Marine Memorial

Chapter 17 -- Part 4

Back to previous section -- Forward to next chapter -- Return to Table of Contents
Although unrelated directly to Hampton's members of the armed forces, another war memorial in this town became an important reminder of the sacrifices borne by the men and women who serve the nation in time of war. William D. Downs was lost at sea during World War II. When his father, William E. Downs of Manchester, asked the federal government to provide a cross and a token gravesite for his son, he was told nothing was available for anyone who was lost at sea. Frustrated in his efforts to create a national marine memorial to be built in Washington, the undeterred Downs in 1950 appealed to New Hampshire Governor Sherman Adams and the Legislature, which created a New Hampshire Marine Memorial Commission with Downs as chairman. The commission was reorganized in 1955, when the Legislature voted $10,000 toward the cost of the memorial and the State agreed to contribute an additional $20,000 for the foundation. The balance of the $50,000 project was raised from private donations. Locally, the fund-raising effort was headed by chairman John Dineen, assisted by subchairman Mrs. Lawrence C. Hackett and a number of other Village and Beach residents.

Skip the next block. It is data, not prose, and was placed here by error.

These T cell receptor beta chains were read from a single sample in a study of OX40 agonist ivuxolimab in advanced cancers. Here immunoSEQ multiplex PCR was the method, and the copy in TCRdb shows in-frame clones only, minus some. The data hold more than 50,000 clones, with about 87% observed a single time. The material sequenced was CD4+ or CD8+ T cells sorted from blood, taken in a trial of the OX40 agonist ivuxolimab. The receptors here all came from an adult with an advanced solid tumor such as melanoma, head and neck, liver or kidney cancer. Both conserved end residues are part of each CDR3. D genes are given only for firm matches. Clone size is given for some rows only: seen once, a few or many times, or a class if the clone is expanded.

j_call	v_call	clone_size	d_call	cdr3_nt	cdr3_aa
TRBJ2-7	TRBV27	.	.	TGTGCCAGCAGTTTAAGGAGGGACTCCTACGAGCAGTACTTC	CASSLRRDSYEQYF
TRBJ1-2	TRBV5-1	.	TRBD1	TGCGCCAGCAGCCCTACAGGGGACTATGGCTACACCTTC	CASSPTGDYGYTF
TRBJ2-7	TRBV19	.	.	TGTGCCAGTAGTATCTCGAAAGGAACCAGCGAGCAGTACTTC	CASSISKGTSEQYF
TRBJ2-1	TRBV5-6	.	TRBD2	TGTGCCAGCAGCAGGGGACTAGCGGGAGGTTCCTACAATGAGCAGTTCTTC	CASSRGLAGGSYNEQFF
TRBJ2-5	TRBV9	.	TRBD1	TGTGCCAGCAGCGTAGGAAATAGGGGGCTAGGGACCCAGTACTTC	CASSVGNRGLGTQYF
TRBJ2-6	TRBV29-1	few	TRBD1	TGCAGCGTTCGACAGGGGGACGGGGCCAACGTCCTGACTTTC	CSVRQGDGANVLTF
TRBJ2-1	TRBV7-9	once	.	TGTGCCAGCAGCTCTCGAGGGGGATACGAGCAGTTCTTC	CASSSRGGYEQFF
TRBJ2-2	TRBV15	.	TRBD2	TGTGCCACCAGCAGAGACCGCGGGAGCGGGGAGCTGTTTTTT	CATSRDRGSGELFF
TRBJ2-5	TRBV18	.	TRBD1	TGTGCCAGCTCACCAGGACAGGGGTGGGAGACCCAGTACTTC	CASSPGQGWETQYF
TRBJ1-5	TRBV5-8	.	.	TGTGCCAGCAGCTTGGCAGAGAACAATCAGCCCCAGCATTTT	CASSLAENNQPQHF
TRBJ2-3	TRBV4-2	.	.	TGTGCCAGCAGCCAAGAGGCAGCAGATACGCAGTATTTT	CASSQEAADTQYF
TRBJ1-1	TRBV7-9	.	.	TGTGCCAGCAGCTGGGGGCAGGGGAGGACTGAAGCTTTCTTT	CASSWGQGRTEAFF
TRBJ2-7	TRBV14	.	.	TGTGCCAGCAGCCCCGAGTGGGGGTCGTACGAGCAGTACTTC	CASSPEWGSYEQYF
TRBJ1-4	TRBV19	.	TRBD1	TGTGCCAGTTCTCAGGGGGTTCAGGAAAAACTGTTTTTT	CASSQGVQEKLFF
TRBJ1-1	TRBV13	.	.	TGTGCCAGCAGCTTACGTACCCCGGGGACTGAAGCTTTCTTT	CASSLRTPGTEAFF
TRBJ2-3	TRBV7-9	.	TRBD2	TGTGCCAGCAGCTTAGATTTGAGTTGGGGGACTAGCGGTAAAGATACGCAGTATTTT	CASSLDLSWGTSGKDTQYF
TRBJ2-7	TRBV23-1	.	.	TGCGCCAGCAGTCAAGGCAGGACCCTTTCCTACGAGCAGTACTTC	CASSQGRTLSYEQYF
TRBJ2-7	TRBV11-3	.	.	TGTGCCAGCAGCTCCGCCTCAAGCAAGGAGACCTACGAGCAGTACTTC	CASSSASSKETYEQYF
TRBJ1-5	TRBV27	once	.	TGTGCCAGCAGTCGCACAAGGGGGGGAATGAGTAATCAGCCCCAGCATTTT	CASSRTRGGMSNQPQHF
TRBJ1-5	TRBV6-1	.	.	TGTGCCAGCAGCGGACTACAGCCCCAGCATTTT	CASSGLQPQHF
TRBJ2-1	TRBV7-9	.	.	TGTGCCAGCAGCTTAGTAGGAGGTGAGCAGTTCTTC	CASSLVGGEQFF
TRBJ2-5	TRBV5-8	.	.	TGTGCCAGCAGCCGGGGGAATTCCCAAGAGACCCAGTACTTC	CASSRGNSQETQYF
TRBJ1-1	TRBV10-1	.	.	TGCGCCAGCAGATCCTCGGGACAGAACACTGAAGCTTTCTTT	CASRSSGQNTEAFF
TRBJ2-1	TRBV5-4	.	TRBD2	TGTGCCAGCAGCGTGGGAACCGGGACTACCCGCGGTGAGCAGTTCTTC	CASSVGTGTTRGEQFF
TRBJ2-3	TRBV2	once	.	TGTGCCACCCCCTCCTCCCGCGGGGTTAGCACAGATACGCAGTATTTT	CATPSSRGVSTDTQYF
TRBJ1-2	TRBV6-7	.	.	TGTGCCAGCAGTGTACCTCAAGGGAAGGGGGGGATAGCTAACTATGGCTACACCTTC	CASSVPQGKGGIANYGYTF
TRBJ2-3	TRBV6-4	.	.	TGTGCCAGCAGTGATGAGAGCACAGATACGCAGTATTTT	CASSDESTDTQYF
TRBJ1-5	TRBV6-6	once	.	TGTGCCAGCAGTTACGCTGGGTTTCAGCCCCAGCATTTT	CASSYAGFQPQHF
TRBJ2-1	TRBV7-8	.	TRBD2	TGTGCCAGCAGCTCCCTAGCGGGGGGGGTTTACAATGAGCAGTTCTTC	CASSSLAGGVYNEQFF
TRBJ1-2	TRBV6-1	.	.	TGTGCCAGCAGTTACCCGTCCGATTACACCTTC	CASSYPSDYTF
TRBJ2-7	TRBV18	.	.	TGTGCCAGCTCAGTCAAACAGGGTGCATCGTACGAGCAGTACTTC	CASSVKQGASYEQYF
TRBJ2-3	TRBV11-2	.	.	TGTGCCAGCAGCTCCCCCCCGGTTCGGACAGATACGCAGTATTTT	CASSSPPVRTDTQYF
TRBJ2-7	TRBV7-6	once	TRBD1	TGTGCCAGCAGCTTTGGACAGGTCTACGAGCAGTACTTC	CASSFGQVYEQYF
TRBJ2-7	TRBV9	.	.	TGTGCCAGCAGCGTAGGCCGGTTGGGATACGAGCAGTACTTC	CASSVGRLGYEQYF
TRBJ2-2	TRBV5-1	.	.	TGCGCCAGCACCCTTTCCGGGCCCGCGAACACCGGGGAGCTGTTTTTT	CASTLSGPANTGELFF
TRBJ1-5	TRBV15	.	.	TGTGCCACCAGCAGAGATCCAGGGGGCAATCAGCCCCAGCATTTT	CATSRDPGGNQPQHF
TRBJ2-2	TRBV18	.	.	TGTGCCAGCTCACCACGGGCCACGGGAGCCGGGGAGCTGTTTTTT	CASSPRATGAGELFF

After the commission was unable to use two potential sites in Rye, State land was made available across the street from the Ashworth on Hampton Beach. The commission selected a design submitted by Concord artist Alice Cosgrove, and a life size clay model was made by Teodors Uzarins of Cambridge, Massachusetts. For the final statue, a 24-ton block of granite was cut from the Swenson quarries of Concord and taken to Barre, Vermont, where Italian artisan Andreani of Marr and Gordon, Inc., cut away 17 tons of stone to make the finished work. Dedicated on May 30, 1957, the Marine Memorial was first used during local Memorial Day services the following year. Currently, American Legion Post 35 conducts Memorial Day services at the Marine Memorial, in Hampton Falls, in North Hampton, and in Hampton.

The focus of the memorial is a 12-foot statue, resting on a 6-foot base, depicting a Gold Star Mother about to lay a wreath on the sea. The memorial bears several inscriptions. One, on a 20-foot curving seat behind the statue, reads, "In memory of New Hampshire's heroic war dead lost at sea in defense of our country." Below it are inscribed 248 names of the war dead. On the base of the statue are inscribed lines that Alice Cosgrove selected as her own tribute from the poem "An Epistle to a Lady," written by John Gay in 1714: "Breathe soft, ye winds, Ye waves in silence rest." As Cosgrove once described her work, "Reverently she lays a wreath upon the soft waters which embrace them. As she looks across the waters, she asks that the winds and waves be gentle, as a mother who covers her sleeping child at night...."

[The New Hampshire Marine Memorial is located across from The Ashworth Hotel on Ocean Boulevard at Hampton Beach, NH.]

Back to previous section -- Forward to next chapter -- Return to Table of Contents